The Skeleton Dance is a 1929 Silly Symphony animated short subject produced and directed by Walt Disney and animated by Ub Iwerks. In the film, four human skeletons dance and make music around a spooky graveyard—a modern film example of medieval European “danse macabre” imagery. It is the first entry in the Silly Symphony series.
The origins for The Skeleton Dance can be traced to mid-1928, when Walt Disney was on his way to New York to arrange a distribution deal for his new Mickey Mouse cartoons and to record the soundtrack for his first sound cartoon, Steamboat Willie. During a stopover in Kansas City, Disney paid a visit to his old acquaintance Carl Stalling, then an organist at the Isis Theatre, to compose scores for his first two Mickey shorts, Plane Crazy and The Gallopin’ Gaucho. While there, Stalling proposed to Disney a series of “musical novelty” cartoons combining music and animation, which would become the genesis for the Silly Symphony series, and pitched an idea about skeletons dancing in a graveyard. Stalling would eventually join Disney’s studio as staff composer.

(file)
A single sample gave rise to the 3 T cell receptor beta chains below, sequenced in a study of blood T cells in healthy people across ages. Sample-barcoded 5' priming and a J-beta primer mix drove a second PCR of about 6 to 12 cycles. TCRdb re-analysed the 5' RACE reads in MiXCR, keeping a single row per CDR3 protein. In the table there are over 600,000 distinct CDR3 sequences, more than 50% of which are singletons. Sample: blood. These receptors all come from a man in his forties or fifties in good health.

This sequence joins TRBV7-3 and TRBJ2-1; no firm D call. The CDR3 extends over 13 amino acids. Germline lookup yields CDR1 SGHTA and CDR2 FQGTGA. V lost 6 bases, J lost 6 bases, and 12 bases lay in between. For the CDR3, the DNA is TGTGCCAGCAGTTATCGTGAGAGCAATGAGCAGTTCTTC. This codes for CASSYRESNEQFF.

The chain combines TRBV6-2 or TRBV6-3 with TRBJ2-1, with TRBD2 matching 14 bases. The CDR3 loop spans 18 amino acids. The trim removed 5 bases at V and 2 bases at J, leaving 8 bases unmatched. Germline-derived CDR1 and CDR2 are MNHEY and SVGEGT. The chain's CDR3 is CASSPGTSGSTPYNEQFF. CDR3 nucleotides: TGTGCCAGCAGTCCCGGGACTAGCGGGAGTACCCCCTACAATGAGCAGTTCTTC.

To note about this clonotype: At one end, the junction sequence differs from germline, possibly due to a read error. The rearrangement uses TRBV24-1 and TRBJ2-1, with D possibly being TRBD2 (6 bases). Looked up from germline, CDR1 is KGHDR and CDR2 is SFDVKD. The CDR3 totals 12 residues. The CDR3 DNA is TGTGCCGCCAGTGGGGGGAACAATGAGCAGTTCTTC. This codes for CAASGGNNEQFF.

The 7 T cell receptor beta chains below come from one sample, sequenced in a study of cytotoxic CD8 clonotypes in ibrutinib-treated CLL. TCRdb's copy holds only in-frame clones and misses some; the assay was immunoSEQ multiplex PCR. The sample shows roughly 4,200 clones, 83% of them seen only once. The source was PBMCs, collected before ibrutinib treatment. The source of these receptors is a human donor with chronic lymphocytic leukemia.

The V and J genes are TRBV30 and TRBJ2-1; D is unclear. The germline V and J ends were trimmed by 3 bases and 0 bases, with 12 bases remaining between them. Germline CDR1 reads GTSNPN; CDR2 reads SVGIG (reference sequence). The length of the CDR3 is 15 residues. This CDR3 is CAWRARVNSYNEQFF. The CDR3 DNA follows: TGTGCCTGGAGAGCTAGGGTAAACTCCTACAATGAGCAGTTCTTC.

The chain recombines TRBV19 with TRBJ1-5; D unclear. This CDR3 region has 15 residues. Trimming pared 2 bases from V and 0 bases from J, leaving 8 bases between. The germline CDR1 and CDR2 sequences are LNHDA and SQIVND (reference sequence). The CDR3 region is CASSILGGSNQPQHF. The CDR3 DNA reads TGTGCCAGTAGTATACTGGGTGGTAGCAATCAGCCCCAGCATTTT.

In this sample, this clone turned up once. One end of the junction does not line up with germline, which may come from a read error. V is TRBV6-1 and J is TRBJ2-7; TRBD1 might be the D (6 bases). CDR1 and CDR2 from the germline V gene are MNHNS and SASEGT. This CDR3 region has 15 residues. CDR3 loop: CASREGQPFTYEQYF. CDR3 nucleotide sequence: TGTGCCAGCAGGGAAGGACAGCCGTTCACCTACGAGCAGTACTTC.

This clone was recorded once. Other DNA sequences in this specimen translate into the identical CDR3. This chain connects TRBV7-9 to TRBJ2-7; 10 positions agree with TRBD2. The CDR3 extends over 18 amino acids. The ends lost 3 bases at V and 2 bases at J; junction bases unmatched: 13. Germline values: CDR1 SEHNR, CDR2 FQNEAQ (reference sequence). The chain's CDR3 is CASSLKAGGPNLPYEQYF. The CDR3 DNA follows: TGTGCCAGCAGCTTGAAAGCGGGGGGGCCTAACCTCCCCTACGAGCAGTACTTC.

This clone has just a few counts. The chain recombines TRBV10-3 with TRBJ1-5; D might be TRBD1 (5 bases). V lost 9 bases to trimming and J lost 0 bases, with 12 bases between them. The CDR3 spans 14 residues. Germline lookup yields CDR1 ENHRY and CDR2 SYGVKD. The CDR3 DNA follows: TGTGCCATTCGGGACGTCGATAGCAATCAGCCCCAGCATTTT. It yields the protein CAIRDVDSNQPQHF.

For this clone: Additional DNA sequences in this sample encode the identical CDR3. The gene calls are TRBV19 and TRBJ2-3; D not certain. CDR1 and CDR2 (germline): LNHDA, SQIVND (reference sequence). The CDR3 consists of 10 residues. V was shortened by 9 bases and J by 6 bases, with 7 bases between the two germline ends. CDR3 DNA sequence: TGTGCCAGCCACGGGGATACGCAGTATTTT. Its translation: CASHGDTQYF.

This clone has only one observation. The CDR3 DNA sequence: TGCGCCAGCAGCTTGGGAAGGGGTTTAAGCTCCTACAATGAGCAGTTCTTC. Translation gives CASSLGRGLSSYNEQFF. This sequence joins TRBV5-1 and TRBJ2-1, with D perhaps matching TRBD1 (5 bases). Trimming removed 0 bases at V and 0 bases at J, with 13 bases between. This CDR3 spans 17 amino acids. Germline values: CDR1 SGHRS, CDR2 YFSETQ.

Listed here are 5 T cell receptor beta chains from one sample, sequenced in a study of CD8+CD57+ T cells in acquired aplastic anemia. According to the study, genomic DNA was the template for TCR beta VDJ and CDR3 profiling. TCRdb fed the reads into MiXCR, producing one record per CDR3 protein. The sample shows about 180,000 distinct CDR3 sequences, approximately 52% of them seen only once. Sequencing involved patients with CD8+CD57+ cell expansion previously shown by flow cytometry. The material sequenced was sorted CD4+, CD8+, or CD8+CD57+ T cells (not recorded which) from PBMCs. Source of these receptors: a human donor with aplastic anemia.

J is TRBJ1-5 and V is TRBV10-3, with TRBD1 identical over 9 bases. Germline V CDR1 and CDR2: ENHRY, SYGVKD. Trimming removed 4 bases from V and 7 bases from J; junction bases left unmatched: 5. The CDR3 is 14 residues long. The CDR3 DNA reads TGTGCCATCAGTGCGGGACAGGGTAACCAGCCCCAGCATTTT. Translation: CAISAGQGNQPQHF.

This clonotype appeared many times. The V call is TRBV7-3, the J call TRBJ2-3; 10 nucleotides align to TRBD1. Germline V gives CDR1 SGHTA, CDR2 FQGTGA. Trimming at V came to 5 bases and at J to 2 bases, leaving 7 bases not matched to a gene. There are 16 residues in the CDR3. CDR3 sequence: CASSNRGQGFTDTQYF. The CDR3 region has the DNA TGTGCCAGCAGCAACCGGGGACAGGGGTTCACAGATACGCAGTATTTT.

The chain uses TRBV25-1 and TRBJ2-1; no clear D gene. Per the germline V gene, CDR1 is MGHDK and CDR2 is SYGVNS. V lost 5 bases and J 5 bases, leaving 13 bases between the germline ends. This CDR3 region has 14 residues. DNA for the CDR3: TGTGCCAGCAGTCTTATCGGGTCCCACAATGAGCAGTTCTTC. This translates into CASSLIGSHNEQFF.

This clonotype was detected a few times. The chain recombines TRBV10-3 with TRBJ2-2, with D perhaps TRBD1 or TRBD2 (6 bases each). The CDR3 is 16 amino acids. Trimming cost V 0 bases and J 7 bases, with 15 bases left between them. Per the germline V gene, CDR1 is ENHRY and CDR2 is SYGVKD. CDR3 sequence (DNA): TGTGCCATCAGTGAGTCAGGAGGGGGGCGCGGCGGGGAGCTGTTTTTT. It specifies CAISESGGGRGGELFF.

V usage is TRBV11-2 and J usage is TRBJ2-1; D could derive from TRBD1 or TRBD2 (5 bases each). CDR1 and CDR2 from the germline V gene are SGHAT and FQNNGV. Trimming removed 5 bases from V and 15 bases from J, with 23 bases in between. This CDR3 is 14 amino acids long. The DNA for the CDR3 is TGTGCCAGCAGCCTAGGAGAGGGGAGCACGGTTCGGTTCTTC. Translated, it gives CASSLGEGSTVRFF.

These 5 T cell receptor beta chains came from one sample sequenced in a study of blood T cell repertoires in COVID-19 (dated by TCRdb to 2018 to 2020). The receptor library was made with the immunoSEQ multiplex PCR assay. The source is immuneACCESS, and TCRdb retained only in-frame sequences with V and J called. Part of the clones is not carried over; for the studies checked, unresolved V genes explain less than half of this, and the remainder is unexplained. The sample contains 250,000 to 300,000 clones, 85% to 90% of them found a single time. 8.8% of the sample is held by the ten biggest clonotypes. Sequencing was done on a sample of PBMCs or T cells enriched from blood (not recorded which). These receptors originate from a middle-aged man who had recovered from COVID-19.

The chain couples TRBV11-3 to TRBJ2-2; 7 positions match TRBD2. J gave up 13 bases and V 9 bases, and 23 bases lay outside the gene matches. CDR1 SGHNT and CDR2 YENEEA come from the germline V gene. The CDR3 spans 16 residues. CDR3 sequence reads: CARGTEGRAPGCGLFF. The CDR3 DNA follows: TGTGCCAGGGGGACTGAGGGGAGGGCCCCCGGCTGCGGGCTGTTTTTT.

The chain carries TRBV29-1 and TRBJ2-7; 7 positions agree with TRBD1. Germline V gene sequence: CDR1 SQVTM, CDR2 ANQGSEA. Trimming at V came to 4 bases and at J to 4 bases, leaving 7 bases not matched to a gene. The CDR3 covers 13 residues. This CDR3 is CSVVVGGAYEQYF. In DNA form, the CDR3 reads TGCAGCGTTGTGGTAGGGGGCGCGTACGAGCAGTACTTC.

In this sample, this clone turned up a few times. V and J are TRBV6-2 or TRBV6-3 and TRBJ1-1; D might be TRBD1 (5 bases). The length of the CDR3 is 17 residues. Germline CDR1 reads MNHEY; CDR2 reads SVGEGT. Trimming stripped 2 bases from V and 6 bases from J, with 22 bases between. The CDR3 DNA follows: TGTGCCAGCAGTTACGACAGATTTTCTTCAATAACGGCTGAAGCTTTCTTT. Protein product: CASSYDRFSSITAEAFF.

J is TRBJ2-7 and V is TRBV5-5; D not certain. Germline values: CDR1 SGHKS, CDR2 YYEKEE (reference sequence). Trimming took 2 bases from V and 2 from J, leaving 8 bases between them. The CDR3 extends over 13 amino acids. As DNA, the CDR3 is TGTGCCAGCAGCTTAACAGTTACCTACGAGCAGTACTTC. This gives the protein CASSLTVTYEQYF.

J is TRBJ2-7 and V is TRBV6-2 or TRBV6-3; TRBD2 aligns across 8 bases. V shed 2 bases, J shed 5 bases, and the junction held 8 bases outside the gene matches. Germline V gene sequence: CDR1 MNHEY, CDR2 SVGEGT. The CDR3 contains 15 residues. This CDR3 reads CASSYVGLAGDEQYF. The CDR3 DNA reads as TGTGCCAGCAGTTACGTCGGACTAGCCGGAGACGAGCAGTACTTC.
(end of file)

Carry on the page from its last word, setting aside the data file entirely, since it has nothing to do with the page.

Animation on The Skeleton Dance began in January 1929, with Ub Iwerks animating the majority of the film in almost six weeks. The soundtrack was recorded at Pat Powers’ Cinephone studio in New York in February 1929, along with that of the Mickey Mouse short The Opry House. The final negative cost $5,485.40.
In 1994, The Skeleton Dance was voted #18 of the 50 Greatest Cartoons of all time by members of the animation field.